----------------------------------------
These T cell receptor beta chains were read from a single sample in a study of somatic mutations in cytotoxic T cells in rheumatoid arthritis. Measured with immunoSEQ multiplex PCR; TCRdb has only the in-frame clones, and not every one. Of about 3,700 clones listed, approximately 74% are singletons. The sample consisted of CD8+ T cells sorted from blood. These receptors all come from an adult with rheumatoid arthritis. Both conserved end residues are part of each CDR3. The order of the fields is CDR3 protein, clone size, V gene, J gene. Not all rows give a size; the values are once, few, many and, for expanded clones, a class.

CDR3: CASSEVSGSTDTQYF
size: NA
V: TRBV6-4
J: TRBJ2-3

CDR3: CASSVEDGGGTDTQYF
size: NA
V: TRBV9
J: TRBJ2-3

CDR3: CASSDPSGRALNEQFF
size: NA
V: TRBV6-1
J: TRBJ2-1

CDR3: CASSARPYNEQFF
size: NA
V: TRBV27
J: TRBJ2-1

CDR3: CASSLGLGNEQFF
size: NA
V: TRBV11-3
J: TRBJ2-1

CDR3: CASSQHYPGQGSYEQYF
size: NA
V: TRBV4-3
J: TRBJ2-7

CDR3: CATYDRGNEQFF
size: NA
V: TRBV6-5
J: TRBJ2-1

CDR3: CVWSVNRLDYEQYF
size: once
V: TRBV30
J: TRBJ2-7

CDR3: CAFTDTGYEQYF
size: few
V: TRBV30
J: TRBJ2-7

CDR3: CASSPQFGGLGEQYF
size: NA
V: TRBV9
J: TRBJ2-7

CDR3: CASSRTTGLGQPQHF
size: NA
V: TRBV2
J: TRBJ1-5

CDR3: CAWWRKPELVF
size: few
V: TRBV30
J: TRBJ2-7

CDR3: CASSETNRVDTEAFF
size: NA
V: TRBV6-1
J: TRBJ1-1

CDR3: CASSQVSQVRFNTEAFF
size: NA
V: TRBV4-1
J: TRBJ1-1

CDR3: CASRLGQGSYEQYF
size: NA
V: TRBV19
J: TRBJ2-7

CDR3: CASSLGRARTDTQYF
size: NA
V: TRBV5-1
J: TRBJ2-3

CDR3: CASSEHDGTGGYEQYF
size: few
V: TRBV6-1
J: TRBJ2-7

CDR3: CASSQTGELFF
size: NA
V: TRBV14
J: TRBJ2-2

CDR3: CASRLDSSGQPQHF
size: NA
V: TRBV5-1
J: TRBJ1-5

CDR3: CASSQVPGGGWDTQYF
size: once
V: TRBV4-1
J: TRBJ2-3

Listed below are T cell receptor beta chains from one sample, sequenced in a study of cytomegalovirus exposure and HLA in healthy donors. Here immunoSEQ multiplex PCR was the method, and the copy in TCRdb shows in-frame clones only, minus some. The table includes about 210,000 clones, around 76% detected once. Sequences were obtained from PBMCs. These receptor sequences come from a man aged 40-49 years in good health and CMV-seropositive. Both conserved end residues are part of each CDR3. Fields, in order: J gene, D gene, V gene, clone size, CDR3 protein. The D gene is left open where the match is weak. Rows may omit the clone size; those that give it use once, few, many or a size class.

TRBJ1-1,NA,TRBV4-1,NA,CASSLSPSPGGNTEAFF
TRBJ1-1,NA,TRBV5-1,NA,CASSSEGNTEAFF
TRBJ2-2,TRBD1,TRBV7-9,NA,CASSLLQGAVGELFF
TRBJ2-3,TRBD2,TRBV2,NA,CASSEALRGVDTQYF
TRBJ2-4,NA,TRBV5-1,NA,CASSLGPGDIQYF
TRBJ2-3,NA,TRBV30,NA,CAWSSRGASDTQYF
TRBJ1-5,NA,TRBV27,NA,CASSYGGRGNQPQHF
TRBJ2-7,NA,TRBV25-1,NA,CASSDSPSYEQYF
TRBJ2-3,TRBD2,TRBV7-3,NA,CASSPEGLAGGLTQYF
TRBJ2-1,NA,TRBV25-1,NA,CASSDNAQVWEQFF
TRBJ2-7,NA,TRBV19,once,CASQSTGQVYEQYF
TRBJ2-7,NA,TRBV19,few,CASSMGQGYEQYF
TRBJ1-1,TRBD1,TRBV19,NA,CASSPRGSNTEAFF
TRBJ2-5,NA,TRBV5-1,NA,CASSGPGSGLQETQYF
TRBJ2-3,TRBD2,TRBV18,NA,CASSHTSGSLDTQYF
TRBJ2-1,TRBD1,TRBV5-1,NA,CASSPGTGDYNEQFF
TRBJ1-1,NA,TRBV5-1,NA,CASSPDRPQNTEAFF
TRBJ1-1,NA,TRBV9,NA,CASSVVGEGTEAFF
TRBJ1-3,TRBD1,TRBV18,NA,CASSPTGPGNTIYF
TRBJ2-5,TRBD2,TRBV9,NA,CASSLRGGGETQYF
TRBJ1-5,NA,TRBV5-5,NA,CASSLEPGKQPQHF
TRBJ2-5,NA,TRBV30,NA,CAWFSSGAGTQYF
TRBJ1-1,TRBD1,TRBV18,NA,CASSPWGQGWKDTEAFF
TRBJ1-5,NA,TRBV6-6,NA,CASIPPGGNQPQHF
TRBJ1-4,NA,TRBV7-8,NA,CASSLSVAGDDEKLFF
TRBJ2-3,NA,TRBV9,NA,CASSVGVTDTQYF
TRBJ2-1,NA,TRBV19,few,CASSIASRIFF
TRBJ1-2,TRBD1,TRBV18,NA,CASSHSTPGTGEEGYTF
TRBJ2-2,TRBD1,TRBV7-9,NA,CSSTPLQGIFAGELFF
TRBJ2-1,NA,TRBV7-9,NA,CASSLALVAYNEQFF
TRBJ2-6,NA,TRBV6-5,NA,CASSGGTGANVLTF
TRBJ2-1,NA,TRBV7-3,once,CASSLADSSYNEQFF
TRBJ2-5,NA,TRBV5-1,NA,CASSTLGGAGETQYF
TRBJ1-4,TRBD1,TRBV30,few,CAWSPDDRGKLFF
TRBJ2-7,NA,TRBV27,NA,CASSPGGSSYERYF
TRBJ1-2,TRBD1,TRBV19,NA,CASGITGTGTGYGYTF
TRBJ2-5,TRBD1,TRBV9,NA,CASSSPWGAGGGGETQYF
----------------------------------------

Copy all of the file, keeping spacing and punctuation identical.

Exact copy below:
These T cell receptor beta chains were read from a single sample in a study of somatic mutations in cytotoxic T cells in rheumatoid arthritis. Measured with immunoSEQ multiplex PCR; TCRdb has only the in-frame clones, and not every one. Of about 3,700 clones listed, approximately 74% are singletons. The sample consisted of CD8+ T cells sorted from blood. These receptors all come from an adult with rheumatoid arthritis. Both conserved end residues are part of each CDR3. The order of the fields is CDR3 protein, clone size, V gene, J gene. Not all rows give a size; the values are once, few, many and, for expanded clones, a class.

CDR3: CASSEVSGSTDTQYF
size: NA
V: TRBV6-4
J: TRBJ2-3

CDR3: CASSVEDGGGTDTQYF
size: NA
V: TRBV9
J: TRBJ2-3

CDR3: CASSDPSGRALNEQFF
size: NA
V: TRBV6-1
J: TRBJ2-1

CDR3: CASSARPYNEQFF
size: NA
V: TRBV27
J: TRBJ2-1

CDR3: CASSLGLGNEQFF
size: NA
V: TRBV11-3
J: TRBJ2-1

CDR3: CASSQHYPGQGSYEQYF
size: NA
V: TRBV4-3
J: TRBJ2-7

CDR3: CATYDRGNEQFF
size: NA
V: TRBV6-5
J: TRBJ2-1

CDR3: CVWSVNRLDYEQYF
size: once
V: TRBV30
J: TRBJ2-7

CDR3: CAFTDTGYEQYF
size: few
V: TRBV30
J: TRBJ2-7

CDR3: CASSPQFGGLGEQYF
size: NA
V: TRBV9
J: TRBJ2-7

CDR3: CASSRTTGLGQPQHF
size: NA
V: TRBV2
J: TRBJ1-5

CDR3: CAWWRKPELVF
size: few
V: TRBV30
J: TRBJ2-7

CDR3: CASSETNRVDTEAFF
size: NA
V: TRBV6-1
J: TRBJ1-1

CDR3: CASSQVSQVRFNTEAFF
size: NA
V: TRBV4-1
J: TRBJ1-1

CDR3: CASRLGQGSYEQYF
size: NA
V: TRBV19
J: TRBJ2-7

CDR3: CASSLGRARTDTQYF
size: NA
V: TRBV5-1
J: TRBJ2-3

CDR3: CASSEHDGTGGYEQYF
size: few
V: TRBV6-1
J: TRBJ2-7

CDR3: CASSQTGELFF
size: NA
V: TRBV14
J: TRBJ2-2

CDR3: CASRLDSSGQPQHF
size: NA
V: TRBV5-1
J: TRBJ1-5

CDR3: CASSQVPGGGWDTQYF
size: once
V: TRBV4-1
J: TRBJ2-3

Listed below are T cell receptor beta chains from one sample, sequenced in a study of cytomegalovirus exposure and HLA in healthy donors. Here immunoSEQ multiplex PCR was the method, and the copy in TCRdb shows in-frame clones only, minus some. The table includes about 210,000 clones, around 76% detected once. Sequences were obtained from PBMCs. These receptor sequences come from a man aged 40-49 years in good health and CMV-seropositive. Both conserved end residues are part of each CDR3. Fields, in order: J gene, D gene, V gene, clone size, CDR3 protein. The D gene is left open where the match is weak. Rows may omit the clone size; those that give it use once, few, many or a size class.

TRBJ1-1,NA,TRBV4-1,NA,CASSLSPSPGGNTEAFF
TRBJ1-1,NA,TRBV5-1,NA,CASSSEGNTEAFF
TRBJ2-2,TRBD1,TRBV7-9,NA,CASSLLQGAVGELFF
TRBJ2-3,TRBD2,TRBV2,NA,CASSEALRGVDTQYF
TRBJ2-4,NA,TRBV5-1,NA,CASSLGPGDIQYF
TRBJ2-3,NA,TRBV30,NA,CAWSSRGASDTQYF
TRBJ1-5,NA,TRBV27,NA,CASSYGGRGNQPQHF
TRBJ2-7,NA,TRBV25-1,NA,CASSDSPSYEQYF
TRBJ2-3,TRBD2,TRBV7-3,NA,CASSPEGLAGGLTQYF
TRBJ2-1,NA,TRBV25-1,NA,CASSDNAQVWEQFF
TRBJ2-7,NA,TRBV19,once,CASQSTGQVYEQYF
TRBJ2-7,NA,TRBV19,few,CASSMGQGYEQYF
TRBJ1-1,TRBD1,TRBV19,NA,CASSPRGSNTEAFF
TRBJ2-5,NA,TRBV5-1,NA,CASSGPGSGLQETQYF
TRBJ2-3,TRBD2,TRBV18,NA,CASSHTSGSLDTQYF
TRBJ2-1,TRBD1,TRBV5-1,NA,CASSPGTGDYNEQFF
TRBJ1-1,NA,TRBV5-1,NA,CASSPDRPQNTEAFF
TRBJ1-1,NA,TRBV9,NA,CASSVVGEGTEAFF
TRBJ1-3,TRBD1,TRBV18,NA,CASSPTGPGNTIYF
TRBJ2-5,TRBD2,TRBV9,NA,CASSLRGGGETQYF
TRBJ1-5,NA,TRBV5-5,NA,CASSLEPGKQPQHF
TRBJ2-5,NA,TRBV30,NA,CAWFSSGAGTQYF
TRBJ1-1,TRBD1,TRBV18,NA,CASSPWGQGWKDTEAFF
TRBJ1-5,NA,TRBV6-6,NA,CASIPPGGNQPQHF
TRBJ1-4,NA,TRBV7-8,NA,CASSLSVAGDDEKLFF
TRBJ2-3,NA,TRBV9,NA,CASSVGVTDTQYF
TRBJ2-1,NA,TRBV19,few,CASSIASRIFF
TRBJ1-2,TRBD1,TRBV18,NA,CASSHSTPGTGEEGYTF
TRBJ2-2,TRBD1,TRBV7-9,NA,CSSTPLQGIFAGELFF
TRBJ2-1,NA,TRBV7-9,NA,CASSLALVAYNEQFF
TRBJ2-6,NA,TRBV6-5,NA,CASSGGTGANVLTF
TRBJ2-1,NA,TRBV7-3,once,CASSLADSSYNEQFF
TRBJ2-5,NA,TRBV5-1,NA,CASSTLGGAGETQYF
TRBJ1-4,TRBD1,TRBV30,few,CAWSPDDRGKLFF
TRBJ2-7,NA,TRBV27,NA,CASSPGGSSYERYF
TRBJ1-2,TRBD1,TRBV19,NA,CASGITGTGTGYGYTF
TRBJ2-5,TRBD1,TRBV9,NA,CASSSPWGAGGGGETQYF